As I read yet another blog rave or lavish review, I keep returning to this Hercules & Love Affair album; a record I keenly want to like, but can never quite get on with. If you’ve somehow missed all the fuss thus far, it’s an opulent nu-disco album, populated by a cast of New York nightlife denizens (including, most conspicuously, Antony Hegarty), and released on James Murphy’s eccentric but generally trustworthy DFA imprint.


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Further to my Portishead blog last week, a CD turned up this morning, so we've finally been able to hear a couple of tracks that wouldn't work on our secure stream. Quite abrasive on first listen, but I'll report back later.


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Now that we've just about recovered from last year's wonderful, Uncut-sponsored Latitude Festival, it's time we started anticipating the 2008 event. As usual, the acclaimed three day event will be held at Henham Park in Southwold, Suffolk. The dates for your diary this year are July 17-20.


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Before I start, a couple of caveats. First, I must admit that I haven’t played either of the first two Portishead albums for a shamefully long time, so I’m going to be struggling a little to put “Third” into context. Second, we’ve been listening to “Third” on a fairly capricious secure stream, which seems to skip a couple of tracks and be a little unpredictable; consequently, if I get titles wrong and can’t give a complete picture of the album, apologies in advance.


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A welcome return to the playlist this week for Howlin' Rain, whose "Magnificent Fiend" has finally got a UK release date in April. I know I've been promising to blog on this for over six months, but I'll get there in the next few days; it still sounds great, fortunately.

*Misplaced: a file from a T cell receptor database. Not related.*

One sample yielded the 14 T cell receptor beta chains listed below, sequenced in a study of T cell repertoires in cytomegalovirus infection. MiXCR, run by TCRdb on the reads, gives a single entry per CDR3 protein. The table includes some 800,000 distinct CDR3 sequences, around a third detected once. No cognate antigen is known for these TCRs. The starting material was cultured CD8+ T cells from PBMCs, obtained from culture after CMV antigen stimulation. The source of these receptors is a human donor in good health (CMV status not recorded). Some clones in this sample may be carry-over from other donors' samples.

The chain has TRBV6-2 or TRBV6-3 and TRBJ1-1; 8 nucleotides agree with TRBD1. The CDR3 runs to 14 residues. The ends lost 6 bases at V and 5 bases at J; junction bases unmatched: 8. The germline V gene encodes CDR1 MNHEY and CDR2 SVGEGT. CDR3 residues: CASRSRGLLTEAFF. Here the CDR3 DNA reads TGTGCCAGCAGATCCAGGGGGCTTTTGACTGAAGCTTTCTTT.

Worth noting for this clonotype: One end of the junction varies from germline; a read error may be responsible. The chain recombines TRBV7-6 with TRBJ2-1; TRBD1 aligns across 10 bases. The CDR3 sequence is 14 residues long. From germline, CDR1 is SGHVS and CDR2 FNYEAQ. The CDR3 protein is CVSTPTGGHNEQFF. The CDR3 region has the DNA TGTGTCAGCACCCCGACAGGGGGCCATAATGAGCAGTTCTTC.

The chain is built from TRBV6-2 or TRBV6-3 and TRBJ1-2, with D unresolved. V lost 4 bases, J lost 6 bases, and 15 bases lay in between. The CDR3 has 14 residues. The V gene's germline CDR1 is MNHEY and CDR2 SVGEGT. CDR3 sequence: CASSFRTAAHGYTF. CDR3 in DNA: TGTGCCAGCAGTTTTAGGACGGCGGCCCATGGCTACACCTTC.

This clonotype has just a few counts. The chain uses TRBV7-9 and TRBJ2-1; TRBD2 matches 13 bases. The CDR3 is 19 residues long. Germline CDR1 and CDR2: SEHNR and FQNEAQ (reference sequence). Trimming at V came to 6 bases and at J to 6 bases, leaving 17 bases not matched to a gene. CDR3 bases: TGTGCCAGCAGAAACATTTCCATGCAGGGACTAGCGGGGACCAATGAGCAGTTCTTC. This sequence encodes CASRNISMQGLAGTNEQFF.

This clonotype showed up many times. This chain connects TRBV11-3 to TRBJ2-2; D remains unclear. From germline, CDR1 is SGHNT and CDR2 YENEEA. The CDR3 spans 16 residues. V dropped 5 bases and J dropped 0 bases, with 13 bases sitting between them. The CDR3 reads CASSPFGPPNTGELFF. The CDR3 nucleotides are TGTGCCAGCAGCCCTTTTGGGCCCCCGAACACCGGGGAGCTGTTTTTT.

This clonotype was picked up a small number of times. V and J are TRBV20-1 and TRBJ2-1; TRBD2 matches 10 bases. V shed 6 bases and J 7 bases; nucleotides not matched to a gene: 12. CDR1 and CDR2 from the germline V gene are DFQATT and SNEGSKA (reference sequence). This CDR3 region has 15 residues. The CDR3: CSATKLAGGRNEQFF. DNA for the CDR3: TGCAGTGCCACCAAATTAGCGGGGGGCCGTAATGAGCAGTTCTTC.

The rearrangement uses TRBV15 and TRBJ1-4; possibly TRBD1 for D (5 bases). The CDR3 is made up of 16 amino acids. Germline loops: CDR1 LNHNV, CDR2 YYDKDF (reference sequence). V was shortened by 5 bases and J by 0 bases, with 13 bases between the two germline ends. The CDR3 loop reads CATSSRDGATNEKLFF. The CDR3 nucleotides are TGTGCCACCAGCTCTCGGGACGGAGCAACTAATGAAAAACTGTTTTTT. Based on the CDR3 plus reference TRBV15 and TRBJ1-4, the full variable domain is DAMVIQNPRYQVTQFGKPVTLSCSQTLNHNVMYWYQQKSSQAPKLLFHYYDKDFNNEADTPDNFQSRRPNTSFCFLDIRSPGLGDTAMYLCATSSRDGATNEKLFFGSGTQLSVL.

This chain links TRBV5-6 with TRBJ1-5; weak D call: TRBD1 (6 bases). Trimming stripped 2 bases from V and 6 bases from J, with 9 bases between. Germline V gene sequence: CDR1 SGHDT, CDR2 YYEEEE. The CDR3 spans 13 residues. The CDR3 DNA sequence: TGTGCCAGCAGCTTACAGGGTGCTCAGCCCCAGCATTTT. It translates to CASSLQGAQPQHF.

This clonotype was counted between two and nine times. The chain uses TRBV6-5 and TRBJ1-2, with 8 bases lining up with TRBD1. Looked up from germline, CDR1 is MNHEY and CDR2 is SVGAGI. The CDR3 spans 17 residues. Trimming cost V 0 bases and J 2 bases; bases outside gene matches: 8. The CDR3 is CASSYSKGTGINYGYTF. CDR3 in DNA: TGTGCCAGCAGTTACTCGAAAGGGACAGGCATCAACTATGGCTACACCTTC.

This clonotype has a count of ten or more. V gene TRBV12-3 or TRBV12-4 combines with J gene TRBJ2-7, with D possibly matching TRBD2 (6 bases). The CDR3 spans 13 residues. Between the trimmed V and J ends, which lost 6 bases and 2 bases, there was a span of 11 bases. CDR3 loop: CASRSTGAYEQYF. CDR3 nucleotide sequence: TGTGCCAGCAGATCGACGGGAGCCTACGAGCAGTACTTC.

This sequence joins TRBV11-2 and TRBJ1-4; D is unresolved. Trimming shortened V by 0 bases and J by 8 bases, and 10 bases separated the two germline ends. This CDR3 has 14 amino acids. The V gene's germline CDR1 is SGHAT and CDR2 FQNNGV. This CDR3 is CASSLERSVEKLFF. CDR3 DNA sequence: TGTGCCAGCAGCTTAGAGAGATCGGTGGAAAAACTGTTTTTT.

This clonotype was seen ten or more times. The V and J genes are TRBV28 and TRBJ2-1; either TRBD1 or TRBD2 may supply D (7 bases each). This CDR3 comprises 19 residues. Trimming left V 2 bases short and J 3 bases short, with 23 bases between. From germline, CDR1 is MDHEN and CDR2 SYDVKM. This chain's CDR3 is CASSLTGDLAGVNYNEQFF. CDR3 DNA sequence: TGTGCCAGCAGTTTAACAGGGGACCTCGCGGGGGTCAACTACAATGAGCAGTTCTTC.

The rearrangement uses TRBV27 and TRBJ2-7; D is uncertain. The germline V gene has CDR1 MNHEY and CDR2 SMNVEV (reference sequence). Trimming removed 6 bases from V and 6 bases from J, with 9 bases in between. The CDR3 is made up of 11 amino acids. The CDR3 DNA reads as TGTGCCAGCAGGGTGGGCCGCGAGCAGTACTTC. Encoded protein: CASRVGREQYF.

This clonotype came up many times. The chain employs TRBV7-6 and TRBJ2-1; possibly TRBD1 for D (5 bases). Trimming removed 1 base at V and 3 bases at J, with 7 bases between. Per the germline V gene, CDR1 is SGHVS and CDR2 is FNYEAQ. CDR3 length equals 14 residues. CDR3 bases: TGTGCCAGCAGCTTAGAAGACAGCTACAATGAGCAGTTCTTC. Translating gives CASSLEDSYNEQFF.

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I’ve been feeling a pang for the country for a while now, probably brought on by reading Robert MacFarlane’s two wonderful books, “The Wild Places” and “Mountains Of The Mind”; not even a Sunday spent on Walthamstow Marshes could cure me. In the same mood, I was walking to work through the City this morning, just as the sun was struggling to burn off the fog, playing Vaughan Williams and the second CD of Kate Bush’s “Aerial”.


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The prospect of a new My Morning Jacket album in June is pretty tantalising (though I hope it's better than the fractionally disappointing "Z"). In the meantime, though, an excellent band from Seattle seem to be providing a very useful diversion.


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When The Rolling Stones played at Twickenham in the summer of 2006, I was lucky enough to bag a seat relatively close to the stage. Close enough, in fact, that I could watch Mick Jagger’s extraordinary contortions without having to rely entirely on the big screens.


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I mentioned last week that John ‘Speedo’ Reis had a new band, The Night Marchers, who sound pretty great on Myspace. This week, a new album by his most famous old band, Rocket From The Crypt, has turned up; a live set that reminds me many of the best gigs I saw in the mid to late ‘90s were played by this awesome band.


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I found myself in the centre of a mild media hurricane yesterday, thanks to the musical map of Britain published in this month's Uncut becoming something of a hot topic. If you heard me trying to explain the principle of beats per minute on a local radio station, or trying to convince all of Scotland that they only listened to Runrig, I can only apologise.


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"Kiss Tomorrow Goodbye": Cosimo Matassa 1926-2014


Among my post last week, I received a nice care package from Ace Records that included one quite weird Duke Ellington album ("My People"); Volume 3 of their "Where Country Meets Soul" series (I cannot recommend Ralph ''Soul'' Jackson's version of ''Jambalaya'' highly enough); and, maybe best of...